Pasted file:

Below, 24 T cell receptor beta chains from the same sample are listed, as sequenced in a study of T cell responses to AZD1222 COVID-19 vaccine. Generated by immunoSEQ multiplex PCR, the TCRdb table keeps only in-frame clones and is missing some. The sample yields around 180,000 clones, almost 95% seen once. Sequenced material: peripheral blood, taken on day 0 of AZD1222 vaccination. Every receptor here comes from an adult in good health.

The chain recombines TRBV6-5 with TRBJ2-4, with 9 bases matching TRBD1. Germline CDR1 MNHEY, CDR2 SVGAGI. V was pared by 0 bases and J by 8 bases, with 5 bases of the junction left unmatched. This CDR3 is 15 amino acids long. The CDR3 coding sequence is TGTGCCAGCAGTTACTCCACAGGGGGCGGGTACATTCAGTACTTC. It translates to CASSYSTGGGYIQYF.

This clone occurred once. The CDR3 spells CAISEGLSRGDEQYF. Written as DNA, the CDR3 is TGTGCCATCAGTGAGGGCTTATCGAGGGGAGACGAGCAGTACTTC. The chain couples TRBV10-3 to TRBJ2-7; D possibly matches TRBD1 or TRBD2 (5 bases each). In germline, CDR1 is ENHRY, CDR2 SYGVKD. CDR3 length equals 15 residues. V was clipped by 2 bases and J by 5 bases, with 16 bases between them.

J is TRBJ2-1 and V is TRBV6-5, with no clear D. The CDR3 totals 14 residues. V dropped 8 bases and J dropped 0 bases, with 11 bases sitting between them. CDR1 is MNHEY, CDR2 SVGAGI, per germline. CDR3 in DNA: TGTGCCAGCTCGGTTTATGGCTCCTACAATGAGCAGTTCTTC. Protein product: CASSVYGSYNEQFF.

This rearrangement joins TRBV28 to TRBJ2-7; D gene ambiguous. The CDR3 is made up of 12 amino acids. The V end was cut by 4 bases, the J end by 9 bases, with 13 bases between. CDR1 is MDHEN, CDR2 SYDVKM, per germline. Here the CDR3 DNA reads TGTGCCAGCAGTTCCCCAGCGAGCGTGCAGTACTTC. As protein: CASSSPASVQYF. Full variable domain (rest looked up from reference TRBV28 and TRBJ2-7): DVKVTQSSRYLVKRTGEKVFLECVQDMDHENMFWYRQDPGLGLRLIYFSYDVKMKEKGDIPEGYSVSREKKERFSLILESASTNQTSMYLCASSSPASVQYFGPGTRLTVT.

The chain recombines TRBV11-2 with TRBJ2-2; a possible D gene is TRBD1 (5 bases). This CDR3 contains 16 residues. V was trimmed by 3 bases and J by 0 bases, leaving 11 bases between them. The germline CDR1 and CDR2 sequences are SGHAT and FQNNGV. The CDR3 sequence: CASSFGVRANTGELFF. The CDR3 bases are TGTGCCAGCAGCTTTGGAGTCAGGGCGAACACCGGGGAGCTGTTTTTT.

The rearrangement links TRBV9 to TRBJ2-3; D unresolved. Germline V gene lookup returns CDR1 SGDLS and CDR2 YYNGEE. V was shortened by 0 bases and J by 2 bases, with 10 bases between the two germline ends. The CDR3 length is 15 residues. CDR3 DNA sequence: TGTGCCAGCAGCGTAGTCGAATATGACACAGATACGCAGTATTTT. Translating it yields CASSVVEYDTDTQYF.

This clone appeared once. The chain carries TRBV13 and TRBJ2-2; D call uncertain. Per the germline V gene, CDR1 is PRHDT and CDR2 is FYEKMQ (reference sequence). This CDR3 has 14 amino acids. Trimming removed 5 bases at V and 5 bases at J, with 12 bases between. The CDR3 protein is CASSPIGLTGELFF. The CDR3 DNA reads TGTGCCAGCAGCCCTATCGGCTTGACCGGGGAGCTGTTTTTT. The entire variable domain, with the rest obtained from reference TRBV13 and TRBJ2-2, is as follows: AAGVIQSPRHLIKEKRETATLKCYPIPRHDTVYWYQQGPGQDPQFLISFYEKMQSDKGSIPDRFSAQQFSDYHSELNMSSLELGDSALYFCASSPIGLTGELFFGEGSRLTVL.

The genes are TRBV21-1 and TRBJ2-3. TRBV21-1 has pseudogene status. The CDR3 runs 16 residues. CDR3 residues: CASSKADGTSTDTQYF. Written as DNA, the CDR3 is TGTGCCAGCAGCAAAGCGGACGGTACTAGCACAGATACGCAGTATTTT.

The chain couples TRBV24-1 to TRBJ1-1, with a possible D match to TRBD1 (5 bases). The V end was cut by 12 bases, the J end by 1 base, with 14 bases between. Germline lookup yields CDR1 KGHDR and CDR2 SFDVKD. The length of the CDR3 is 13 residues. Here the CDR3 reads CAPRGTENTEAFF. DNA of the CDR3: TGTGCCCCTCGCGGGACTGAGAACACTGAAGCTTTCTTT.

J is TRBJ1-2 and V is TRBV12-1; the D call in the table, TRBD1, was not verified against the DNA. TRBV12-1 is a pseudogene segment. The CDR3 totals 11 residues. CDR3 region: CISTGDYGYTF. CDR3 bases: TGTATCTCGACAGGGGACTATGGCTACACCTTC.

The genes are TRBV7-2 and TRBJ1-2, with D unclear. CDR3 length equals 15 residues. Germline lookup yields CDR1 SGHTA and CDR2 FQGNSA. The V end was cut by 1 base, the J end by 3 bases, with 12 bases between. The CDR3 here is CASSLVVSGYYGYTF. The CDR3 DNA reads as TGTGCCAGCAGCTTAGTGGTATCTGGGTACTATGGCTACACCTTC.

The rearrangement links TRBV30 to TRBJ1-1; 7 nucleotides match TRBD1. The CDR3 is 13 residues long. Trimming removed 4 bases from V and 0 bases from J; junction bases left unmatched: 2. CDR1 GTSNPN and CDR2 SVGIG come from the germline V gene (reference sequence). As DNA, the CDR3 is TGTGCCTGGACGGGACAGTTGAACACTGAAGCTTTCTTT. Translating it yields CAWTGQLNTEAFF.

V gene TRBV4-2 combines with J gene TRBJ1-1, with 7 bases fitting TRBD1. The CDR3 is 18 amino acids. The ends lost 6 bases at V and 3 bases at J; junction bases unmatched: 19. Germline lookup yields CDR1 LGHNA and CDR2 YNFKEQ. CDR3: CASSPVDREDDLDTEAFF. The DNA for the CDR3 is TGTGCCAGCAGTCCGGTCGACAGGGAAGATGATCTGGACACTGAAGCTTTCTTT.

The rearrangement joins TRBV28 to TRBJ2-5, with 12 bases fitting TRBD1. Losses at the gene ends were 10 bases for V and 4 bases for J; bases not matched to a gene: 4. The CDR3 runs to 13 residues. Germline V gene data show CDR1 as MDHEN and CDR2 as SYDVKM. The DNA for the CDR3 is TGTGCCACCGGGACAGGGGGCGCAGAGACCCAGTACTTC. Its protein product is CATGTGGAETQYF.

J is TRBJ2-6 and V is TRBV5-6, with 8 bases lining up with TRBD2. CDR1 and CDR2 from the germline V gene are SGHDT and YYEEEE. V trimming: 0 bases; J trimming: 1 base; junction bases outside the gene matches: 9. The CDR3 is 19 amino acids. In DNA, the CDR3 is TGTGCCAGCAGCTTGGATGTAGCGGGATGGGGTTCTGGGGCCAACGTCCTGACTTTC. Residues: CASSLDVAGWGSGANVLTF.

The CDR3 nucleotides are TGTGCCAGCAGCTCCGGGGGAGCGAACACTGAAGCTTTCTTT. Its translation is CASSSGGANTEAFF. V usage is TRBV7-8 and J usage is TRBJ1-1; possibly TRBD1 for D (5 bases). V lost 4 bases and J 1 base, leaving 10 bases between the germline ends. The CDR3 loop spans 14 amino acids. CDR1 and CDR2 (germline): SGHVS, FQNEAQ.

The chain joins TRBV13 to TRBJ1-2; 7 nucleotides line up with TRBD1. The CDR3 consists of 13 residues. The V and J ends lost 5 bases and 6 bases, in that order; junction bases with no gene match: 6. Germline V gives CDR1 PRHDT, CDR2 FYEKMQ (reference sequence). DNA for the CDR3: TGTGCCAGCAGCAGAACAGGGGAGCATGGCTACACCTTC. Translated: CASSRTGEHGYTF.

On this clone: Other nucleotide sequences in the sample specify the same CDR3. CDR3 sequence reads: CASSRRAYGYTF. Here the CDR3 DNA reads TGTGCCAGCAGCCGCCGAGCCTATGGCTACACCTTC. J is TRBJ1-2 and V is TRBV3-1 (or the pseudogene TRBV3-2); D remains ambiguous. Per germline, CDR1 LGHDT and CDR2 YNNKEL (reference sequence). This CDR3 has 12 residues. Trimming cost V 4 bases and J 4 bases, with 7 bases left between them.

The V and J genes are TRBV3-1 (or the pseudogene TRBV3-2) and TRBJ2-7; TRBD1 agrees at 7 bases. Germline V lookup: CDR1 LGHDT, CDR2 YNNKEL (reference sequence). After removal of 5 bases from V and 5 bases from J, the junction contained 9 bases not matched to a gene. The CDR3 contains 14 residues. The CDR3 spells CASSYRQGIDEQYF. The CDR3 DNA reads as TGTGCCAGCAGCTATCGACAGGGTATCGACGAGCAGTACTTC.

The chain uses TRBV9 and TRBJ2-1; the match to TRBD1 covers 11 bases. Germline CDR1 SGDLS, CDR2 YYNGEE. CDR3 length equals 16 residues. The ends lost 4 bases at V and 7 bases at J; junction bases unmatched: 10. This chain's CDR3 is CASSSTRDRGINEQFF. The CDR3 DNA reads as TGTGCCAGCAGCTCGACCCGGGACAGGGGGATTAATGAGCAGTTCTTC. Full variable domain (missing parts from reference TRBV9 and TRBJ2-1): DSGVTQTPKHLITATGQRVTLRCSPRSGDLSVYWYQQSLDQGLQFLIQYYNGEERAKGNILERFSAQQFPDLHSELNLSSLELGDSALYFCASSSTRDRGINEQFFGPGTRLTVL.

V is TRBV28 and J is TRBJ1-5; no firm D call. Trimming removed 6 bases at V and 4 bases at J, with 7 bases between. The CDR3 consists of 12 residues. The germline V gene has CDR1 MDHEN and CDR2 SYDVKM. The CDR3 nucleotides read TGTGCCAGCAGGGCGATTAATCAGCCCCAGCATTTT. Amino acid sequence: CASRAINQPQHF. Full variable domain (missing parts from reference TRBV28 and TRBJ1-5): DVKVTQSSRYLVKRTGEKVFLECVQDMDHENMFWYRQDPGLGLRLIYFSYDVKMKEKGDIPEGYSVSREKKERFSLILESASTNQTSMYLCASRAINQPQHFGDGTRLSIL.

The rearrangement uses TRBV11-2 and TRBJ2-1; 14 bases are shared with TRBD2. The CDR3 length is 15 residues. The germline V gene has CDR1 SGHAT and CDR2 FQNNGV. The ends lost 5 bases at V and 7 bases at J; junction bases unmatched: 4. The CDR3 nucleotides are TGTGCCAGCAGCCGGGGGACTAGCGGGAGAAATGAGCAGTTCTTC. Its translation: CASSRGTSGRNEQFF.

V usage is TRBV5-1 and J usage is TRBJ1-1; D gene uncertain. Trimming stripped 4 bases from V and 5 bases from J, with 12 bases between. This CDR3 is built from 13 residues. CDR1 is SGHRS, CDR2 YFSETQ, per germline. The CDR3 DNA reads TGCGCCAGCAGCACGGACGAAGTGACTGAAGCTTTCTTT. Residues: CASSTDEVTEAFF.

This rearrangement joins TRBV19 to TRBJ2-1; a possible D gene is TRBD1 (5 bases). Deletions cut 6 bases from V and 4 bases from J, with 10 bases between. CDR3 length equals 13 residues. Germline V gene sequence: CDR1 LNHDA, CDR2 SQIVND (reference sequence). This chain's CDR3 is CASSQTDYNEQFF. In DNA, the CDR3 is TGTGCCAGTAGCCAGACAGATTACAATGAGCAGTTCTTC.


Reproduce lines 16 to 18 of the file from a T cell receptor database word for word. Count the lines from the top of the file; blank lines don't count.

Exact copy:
J is TRBJ2-6 and V is TRBV5-6, with 8 bases lining up with TRBD2. CDR1 and CDR2 from the germline V gene are SGHDT and YYEEEE. V trimming: 0 bases; J trimming: 1 base; junction bases outside the gene matches: 9. The CDR3 is 19 amino acids. In DNA, the CDR3 is TGTGCCAGCAGCTTGGATGTAGCGGGATGGGGTTCTGGGGCCAACGTCCTGACTTTC. Residues: CASSLDVAGWGSGANVLTF.

The CDR3 nucleotides are TGTGCCAGCAGCTCCGGGGGAGCGAACACTGAAGCTTTCTTT. Its translation is CASSSGGANTEAFF. V usage is TRBV7-8 and J usage is TRBJ1-1; possibly TRBD1 for D (5 bases). V lost 4 bases and J 1 base, leaving 10 bases between the germline ends. The CDR3 loop spans 14 amino acids. CDR1 and CDR2 (germline): SGHVS, FQNEAQ.

The chain joins TRBV13 to TRBJ1-2; 7 nucleotides line up with TRBD1. The CDR3 consists of 13 residues. The V and J ends lost 5 bases and 6 bases, in that order; junction bases with no gene match: 6. Germline V gives CDR1 PRHDT, CDR2 FYEKMQ (reference sequence). DNA for the CDR3: TGTGCCAGCAGCAGAACAGGGGAGCATGGCTACACCTTC. Translated: CASSRTGEHGYTF.